Amidst growing concern over the culture of tax exemptions, the National Board of Revenue (NBR) late last week issued yet another regulatory order waiving advanced income tax (AIT) on chemical compounds used for manufacturing the active pharmaceutical ingredients (APIs). The order will be effective from 20th of this month. The AIT at the rate of 5.0 per cent is now being collected from at least 400 chemical compounds used by the API producers.
The taxmen who are now in the midst of a sizeable shortfall in revenue earnings vis-a-vis the target set for the current financial year (FY) must not be enjoying the latest exemption move. Yet they have to bear with tax waiver directives that usually originate from the most powerful quarters of the government. In most cases, tax exemptions are aimed either to protect certain domestic industries from cheaper imports or boost exports or keep the prices of essentials within the reach of general consumers.
It is, however, important for a country like Bangladesh where the tax-GDP ratio is one of the lowest in the region to see that the beneficiaries of tax waivers do deliver results in line with the promises they make while promoting their respective cases. Allegations have it that many recipients of tax exemption benefits have not been true to their promises.
Hopefully, the pharmaceutical companies which would be using the AIT-free imported chemical compounds for production of APIs will be able to cut their cost of production. This is necessary to make available the drugs produced by companies to the general consumers at affordable prices and also help them compete in the international market. The local drug manufacturers who are prone to hiking the prices of their products very often blame the increase in prices of raw materials in the international market.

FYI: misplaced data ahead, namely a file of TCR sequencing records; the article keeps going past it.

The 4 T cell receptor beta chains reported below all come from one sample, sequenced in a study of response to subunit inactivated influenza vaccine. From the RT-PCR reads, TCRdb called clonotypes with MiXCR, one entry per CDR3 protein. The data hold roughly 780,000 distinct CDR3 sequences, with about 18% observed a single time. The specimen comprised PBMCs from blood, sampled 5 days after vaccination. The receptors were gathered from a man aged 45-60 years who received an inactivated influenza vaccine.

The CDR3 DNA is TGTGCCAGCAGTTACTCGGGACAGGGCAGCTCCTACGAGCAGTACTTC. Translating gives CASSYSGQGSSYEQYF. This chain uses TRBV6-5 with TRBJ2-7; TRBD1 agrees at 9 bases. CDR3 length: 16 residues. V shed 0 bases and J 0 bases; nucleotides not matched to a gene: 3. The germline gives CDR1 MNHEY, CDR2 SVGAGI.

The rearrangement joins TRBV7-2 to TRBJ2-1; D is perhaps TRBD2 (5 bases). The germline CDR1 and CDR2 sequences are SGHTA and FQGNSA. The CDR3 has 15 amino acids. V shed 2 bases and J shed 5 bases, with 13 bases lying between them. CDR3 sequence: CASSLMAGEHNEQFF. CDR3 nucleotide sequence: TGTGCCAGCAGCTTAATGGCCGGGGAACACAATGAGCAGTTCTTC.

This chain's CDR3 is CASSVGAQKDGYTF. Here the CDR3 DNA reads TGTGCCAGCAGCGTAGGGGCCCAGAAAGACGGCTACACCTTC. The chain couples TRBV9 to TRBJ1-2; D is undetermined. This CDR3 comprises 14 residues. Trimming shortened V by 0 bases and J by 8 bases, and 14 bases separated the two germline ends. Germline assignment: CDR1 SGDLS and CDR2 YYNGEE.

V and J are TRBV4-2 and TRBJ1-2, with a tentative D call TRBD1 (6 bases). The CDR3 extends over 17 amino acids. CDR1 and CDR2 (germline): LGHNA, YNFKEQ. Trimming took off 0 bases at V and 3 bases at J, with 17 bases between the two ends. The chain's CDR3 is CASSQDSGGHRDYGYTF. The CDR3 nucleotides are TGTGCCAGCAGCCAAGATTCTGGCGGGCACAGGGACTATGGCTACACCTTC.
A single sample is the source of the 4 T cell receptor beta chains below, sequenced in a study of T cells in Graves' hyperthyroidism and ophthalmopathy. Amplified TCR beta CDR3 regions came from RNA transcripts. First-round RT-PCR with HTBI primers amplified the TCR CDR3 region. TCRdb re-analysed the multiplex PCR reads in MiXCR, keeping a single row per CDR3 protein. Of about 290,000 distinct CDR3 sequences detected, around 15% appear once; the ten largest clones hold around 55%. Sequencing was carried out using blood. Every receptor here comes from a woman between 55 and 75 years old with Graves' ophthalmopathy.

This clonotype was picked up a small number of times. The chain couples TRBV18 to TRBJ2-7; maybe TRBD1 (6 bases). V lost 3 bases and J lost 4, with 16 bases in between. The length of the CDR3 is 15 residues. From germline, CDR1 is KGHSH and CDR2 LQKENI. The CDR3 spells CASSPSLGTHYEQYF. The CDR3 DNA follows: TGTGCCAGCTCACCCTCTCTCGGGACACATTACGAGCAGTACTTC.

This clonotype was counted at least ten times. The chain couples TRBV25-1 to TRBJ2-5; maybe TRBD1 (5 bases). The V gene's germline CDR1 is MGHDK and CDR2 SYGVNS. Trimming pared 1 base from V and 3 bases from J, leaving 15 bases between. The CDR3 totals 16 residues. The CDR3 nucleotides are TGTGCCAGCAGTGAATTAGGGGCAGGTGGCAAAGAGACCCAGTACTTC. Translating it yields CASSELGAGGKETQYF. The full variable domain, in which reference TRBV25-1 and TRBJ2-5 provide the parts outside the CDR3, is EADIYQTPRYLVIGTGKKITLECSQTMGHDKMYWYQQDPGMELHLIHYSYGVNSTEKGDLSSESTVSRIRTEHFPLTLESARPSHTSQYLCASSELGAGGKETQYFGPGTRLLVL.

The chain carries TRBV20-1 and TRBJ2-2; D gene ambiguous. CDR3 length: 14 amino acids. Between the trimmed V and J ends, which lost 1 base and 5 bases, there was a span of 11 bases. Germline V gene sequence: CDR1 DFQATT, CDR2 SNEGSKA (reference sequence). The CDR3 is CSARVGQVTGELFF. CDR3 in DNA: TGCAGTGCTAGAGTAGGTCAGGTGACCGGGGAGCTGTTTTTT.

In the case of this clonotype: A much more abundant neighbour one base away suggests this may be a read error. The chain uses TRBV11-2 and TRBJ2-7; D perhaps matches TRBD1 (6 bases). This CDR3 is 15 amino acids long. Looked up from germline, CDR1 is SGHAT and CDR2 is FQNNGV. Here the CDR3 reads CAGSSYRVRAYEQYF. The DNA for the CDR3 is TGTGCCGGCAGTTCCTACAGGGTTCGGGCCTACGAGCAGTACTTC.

Bangladesh is still at the nascent stage as far as production of APIs is concerned. The API park built at Gazaria in Munshiganj does have space to accommodate more than 40 API producers. But only a few companies have so far ventured into this capital-intensive industry. The main problem with the development of API units here remains to be the absence of backbone or linkage industries for the API manufacturers who need raw materials at low cost.
So, tax exemptions may be a temporary and partial answer to the problem of API manufacturers as far as cost of raw materials is concerned. A long-lasting solution, it seems, lies in the establishment of raw material manufacturing units locally. The country needs to develop a strong raw material manufacturing base before the expiry of the extended period of TRIPs (trade-related intellectual property rights) agreement for pharmaceuticals.
Unfortunately, Bangladesh despite having all the potentials and opportunities could not develop its pharmaceutical industry until January 2016, the original expiry deadline for TRIPs. The progress has also been unsatisfactory though the extended deadline is due to expire in July 21. Fortunately, the WTO has granted another extension that is scheduled to expire on January 01, 2033. The country must not fail to make the best use of this period and build a strong pharmaceutical industry largely supported by an equally strong API manufacturing base.
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